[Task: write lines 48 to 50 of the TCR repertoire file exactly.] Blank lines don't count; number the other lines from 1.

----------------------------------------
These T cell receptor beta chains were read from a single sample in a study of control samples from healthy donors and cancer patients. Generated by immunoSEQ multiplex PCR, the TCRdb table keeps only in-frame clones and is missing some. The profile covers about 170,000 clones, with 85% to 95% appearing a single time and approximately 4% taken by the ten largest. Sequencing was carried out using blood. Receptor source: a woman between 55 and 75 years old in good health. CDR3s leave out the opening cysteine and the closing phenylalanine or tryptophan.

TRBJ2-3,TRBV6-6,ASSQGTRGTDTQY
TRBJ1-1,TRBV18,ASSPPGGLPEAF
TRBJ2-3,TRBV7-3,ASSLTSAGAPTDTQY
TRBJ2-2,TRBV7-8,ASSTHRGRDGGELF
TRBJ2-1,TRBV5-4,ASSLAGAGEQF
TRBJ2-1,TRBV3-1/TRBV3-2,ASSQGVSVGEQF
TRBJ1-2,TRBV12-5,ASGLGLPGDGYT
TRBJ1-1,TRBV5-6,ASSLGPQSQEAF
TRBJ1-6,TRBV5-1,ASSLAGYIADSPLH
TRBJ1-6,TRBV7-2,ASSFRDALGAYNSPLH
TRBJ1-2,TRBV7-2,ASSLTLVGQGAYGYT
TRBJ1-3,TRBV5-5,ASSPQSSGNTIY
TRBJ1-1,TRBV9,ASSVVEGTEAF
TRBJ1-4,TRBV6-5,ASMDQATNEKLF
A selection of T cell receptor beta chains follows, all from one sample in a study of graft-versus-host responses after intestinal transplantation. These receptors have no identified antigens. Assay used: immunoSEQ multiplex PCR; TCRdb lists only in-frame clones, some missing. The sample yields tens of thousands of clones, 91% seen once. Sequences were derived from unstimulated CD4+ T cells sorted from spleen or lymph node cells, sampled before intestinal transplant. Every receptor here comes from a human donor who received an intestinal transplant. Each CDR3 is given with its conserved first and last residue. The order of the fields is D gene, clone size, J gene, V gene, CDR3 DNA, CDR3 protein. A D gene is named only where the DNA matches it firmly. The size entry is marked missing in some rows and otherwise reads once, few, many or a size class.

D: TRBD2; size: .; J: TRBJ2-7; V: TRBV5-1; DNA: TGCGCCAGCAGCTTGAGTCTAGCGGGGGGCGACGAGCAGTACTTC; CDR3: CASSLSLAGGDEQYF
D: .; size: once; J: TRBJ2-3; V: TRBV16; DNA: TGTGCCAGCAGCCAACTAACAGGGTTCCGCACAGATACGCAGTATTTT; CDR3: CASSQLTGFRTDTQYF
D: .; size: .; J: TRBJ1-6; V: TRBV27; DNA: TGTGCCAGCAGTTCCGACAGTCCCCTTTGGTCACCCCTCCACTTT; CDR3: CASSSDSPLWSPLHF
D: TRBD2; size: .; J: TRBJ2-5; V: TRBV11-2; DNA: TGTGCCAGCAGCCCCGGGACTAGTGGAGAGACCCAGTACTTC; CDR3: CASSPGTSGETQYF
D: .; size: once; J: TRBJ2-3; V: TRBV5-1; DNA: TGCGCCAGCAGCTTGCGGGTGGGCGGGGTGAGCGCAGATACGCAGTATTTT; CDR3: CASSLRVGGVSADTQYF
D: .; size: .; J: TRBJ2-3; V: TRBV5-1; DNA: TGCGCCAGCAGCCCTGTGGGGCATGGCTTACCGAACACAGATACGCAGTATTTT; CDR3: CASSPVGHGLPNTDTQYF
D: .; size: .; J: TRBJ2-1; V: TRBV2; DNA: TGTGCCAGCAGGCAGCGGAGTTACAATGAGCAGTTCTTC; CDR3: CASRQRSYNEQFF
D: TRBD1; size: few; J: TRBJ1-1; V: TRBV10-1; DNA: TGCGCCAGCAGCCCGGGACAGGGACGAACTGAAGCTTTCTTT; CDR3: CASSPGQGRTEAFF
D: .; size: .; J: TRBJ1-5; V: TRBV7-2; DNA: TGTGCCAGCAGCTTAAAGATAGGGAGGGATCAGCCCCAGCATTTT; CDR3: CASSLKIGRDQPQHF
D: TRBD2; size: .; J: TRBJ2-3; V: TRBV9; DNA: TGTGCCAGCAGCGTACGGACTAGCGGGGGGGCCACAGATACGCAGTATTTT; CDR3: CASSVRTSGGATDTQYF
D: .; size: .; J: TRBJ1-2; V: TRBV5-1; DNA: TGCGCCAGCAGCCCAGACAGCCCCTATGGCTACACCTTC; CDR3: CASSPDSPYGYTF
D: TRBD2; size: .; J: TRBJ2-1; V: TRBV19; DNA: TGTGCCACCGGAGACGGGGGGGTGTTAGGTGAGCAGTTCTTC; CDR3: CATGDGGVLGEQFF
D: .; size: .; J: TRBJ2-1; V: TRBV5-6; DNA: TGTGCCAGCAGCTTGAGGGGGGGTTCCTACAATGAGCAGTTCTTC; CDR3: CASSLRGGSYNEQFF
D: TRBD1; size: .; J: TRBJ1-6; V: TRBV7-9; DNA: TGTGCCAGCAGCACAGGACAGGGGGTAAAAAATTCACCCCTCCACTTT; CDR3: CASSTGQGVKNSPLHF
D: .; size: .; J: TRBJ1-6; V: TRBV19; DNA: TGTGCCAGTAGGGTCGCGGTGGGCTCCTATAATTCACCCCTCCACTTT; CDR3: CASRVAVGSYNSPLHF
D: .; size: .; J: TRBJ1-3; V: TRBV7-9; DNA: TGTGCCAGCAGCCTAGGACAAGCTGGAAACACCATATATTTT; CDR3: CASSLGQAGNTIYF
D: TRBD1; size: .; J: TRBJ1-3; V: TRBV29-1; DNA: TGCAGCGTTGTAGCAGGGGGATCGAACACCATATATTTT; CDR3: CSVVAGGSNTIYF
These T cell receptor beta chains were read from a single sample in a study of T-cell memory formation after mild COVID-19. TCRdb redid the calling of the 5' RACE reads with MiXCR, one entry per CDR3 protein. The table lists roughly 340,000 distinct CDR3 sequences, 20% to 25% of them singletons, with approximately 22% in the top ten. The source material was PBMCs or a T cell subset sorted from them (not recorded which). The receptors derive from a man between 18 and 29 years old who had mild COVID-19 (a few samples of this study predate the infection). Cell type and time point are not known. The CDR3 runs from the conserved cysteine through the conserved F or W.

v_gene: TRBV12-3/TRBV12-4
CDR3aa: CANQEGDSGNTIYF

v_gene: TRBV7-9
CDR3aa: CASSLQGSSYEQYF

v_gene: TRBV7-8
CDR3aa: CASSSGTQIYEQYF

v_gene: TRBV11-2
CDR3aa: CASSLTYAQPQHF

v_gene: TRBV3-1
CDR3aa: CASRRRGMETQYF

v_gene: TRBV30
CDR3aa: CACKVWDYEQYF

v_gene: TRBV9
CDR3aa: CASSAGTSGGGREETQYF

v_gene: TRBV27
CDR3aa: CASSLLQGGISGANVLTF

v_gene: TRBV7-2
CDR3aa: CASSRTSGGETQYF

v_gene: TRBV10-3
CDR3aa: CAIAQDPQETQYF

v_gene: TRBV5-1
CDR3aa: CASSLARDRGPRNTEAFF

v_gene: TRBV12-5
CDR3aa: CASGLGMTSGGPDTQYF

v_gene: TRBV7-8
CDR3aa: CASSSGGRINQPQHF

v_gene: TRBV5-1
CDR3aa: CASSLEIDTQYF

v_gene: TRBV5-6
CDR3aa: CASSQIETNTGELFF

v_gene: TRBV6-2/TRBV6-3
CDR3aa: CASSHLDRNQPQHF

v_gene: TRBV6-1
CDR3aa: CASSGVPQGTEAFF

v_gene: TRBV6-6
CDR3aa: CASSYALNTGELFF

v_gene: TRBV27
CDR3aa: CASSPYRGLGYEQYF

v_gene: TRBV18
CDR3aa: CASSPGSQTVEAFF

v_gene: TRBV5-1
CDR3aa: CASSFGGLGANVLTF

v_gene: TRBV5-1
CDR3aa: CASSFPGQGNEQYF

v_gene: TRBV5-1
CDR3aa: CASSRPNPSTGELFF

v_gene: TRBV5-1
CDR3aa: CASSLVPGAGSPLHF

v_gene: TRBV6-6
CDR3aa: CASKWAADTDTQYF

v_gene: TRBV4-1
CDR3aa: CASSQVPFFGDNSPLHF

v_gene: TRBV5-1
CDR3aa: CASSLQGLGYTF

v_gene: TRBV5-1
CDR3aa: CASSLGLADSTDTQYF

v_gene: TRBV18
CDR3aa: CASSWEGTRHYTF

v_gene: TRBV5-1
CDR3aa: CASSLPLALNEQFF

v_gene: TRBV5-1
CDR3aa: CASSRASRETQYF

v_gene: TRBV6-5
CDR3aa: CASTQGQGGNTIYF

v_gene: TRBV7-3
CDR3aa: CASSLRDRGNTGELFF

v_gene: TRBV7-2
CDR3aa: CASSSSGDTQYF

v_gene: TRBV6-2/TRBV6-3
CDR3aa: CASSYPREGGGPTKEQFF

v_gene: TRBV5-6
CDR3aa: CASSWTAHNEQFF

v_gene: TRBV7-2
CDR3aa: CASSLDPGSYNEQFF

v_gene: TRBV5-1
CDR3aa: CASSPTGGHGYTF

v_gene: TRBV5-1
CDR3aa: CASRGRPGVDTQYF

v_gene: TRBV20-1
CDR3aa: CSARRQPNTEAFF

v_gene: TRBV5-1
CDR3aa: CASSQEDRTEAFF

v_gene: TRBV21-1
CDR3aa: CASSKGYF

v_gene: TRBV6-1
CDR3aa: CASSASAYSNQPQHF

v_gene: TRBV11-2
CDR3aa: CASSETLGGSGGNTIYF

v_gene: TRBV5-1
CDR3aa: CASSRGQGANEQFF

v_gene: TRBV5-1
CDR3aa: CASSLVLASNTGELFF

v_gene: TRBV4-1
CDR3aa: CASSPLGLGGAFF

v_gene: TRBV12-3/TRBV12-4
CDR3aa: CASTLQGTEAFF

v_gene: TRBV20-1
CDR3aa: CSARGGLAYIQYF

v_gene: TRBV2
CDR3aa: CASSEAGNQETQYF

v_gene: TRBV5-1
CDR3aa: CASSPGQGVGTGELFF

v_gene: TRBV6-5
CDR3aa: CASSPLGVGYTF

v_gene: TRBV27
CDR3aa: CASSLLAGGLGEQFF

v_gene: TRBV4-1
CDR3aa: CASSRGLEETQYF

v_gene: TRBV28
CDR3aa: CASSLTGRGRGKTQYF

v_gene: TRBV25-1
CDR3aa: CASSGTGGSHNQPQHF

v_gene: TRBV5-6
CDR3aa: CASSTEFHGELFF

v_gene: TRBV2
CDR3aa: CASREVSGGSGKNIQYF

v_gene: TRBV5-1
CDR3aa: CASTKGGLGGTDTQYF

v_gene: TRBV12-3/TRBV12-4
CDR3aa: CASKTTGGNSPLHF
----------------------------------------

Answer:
CDR3aa: CASSAGTSGGGREETQYF

v_gene: TRBV27
CDR3aa: CASSLLQGGISGANVLTF